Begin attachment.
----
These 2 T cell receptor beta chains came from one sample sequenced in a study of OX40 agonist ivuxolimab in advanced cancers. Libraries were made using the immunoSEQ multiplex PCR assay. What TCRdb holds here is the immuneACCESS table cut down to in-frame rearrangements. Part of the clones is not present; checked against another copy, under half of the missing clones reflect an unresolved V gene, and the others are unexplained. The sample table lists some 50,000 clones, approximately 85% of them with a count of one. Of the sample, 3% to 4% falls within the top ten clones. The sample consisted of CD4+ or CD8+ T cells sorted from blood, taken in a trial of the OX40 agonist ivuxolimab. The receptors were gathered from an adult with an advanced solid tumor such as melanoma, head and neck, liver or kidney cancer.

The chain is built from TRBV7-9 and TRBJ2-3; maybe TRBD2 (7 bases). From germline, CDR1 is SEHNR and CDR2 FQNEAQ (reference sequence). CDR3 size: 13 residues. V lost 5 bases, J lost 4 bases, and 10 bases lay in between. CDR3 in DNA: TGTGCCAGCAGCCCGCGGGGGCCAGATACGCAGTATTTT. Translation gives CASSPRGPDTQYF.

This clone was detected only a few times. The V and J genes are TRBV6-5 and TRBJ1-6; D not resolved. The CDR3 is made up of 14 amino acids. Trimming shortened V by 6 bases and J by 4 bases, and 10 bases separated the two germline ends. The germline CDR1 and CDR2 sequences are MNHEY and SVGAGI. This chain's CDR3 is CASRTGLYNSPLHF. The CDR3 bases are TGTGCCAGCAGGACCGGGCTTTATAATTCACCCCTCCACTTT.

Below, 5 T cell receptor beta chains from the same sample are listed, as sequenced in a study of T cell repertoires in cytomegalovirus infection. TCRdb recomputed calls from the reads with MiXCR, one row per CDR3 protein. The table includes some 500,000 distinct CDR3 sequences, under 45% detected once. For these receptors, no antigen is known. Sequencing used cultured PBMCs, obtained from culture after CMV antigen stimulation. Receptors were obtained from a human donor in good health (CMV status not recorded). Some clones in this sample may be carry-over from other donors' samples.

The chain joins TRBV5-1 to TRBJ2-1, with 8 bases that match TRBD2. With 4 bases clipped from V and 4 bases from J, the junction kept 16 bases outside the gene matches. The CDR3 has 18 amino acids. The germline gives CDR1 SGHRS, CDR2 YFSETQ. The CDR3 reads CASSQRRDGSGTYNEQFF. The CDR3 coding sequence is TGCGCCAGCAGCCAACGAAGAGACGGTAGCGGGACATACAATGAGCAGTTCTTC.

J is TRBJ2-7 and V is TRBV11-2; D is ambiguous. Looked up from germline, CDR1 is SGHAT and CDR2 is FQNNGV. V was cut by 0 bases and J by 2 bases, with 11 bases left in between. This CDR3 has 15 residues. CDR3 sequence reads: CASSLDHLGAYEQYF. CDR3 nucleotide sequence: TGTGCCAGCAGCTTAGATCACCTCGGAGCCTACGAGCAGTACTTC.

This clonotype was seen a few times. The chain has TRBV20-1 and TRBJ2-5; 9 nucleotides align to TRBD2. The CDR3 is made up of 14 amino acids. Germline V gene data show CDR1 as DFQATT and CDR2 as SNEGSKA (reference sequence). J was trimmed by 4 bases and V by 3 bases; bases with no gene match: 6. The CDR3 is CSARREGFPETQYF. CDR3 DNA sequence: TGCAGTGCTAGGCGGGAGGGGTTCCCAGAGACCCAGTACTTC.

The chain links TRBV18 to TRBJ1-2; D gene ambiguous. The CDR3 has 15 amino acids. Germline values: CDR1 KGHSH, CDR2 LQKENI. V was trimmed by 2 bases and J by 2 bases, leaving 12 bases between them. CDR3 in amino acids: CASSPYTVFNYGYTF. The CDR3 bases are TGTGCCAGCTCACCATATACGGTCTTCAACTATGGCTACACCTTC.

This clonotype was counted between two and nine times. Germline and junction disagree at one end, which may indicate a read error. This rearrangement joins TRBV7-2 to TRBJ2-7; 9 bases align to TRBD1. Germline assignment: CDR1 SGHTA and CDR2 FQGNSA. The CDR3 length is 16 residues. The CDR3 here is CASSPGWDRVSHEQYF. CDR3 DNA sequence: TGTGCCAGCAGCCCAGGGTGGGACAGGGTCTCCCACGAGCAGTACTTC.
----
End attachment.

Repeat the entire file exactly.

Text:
These 2 T cell receptor beta chains came from one sample sequenced in a study of OX40 agonist ivuxolimab in advanced cancers. Libraries were made using the immunoSEQ multiplex PCR assay. What TCRdb holds here is the immuneACCESS table cut down to in-frame rearrangements. Part of the clones is not present; checked against another copy, under half of the missing clones reflect an unresolved V gene, and the others are unexplained. The sample table lists some 50,000 clones, approximately 85% of them with a count of one. Of the sample, 3% to 4% falls within the top ten clones. The sample consisted of CD4+ or CD8+ T cells sorted from blood, taken in a trial of the OX40 agonist ivuxolimab. The receptors were gathered from an adult with an advanced solid tumor such as melanoma, head and neck, liver or kidney cancer.

The chain is built from TRBV7-9 and TRBJ2-3; maybe TRBD2 (7 bases). From germline, CDR1 is SEHNR and CDR2 FQNEAQ (reference sequence). CDR3 size: 13 residues. V lost 5 bases, J lost 4 bases, and 10 bases lay in between. CDR3 in DNA: TGTGCCAGCAGCCCGCGGGGGCCAGATACGCAGTATTTT. Translation gives CASSPRGPDTQYF.

This clone was detected only a few times. The V and J genes are TRBV6-5 and TRBJ1-6; D not resolved. The CDR3 is made up of 14 amino acids. Trimming shortened V by 6 bases and J by 4 bases, and 10 bases separated the two germline ends. The germline CDR1 and CDR2 sequences are MNHEY and SVGAGI. This chain's CDR3 is CASRTGLYNSPLHF. The CDR3 bases are TGTGCCAGCAGGACCGGGCTTTATAATTCACCCCTCCACTTT.

Below, 5 T cell receptor beta chains from the same sample are listed, as sequenced in a study of T cell repertoires in cytomegalovirus infection. TCRdb recomputed calls from the reads with MiXCR, one row per CDR3 protein. The table includes some 500,000 distinct CDR3 sequences, under 45% detected once. For these receptors, no antigen is known. Sequencing used cultured PBMCs, obtained from culture after CMV antigen stimulation. Receptors were obtained from a human donor in good health (CMV status not recorded). Some clones in this sample may be carry-over from other donors' samples.

The chain joins TRBV5-1 to TRBJ2-1, with 8 bases that match TRBD2. With 4 bases clipped from V and 4 bases from J, the junction kept 16 bases outside the gene matches. The CDR3 has 18 amino acids. The germline gives CDR1 SGHRS, CDR2 YFSETQ. The CDR3 reads CASSQRRDGSGTYNEQFF. The CDR3 coding sequence is TGCGCCAGCAGCCAACGAAGAGACGGTAGCGGGACATACAATGAGCAGTTCTTC.

J is TRBJ2-7 and V is TRBV11-2; D is ambiguous. Looked up from germline, CDR1 is SGHAT and CDR2 is FQNNGV. V was cut by 0 bases and J by 2 bases, with 11 bases left in between. This CDR3 has 15 residues. CDR3 sequence reads: CASSLDHLGAYEQYF. CDR3 nucleotide sequence: TGTGCCAGCAGCTTAGATCACCTCGGAGCCTACGAGCAGTACTTC.

This clonotype was seen a few times. The chain has TRBV20-1 and TRBJ2-5; 9 nucleotides align to TRBD2. The CDR3 is made up of 14 amino acids. Germline V gene data show CDR1 as DFQATT and CDR2 as SNEGSKA (reference sequence). J was trimmed by 4 bases and V by 3 bases; bases with no gene match: 6. The CDR3 is CSARREGFPETQYF. CDR3 DNA sequence: TGCAGTGCTAGGCGGGAGGGGTTCCCAGAGACCCAGTACTTC.

The chain links TRBV18 to TRBJ1-2; D gene ambiguous. The CDR3 has 15 amino acids. Germline values: CDR1 KGHSH, CDR2 LQKENI. V was trimmed by 2 bases and J by 2 bases, leaving 12 bases between them. CDR3 in amino acids: CASSPYTVFNYGYTF. The CDR3 bases are TGTGCCAGCTCACCATATACGGTCTTCAACTATGGCTACACCTTC.

This clonotype was counted between two and nine times. Germline and junction disagree at one end, which may indicate a read error. This rearrangement joins TRBV7-2 to TRBJ2-7; 9 bases align to TRBD1. Germline assignment: CDR1 SGHTA and CDR2 FQGNSA. The CDR3 length is 16 residues. The CDR3 here is CASSPGWDRVSHEQYF. CDR3 DNA sequence: TGTGCCAGCAGCCCAGGGTGGGACAGGGTCTCCCACGAGCAGTACTTC.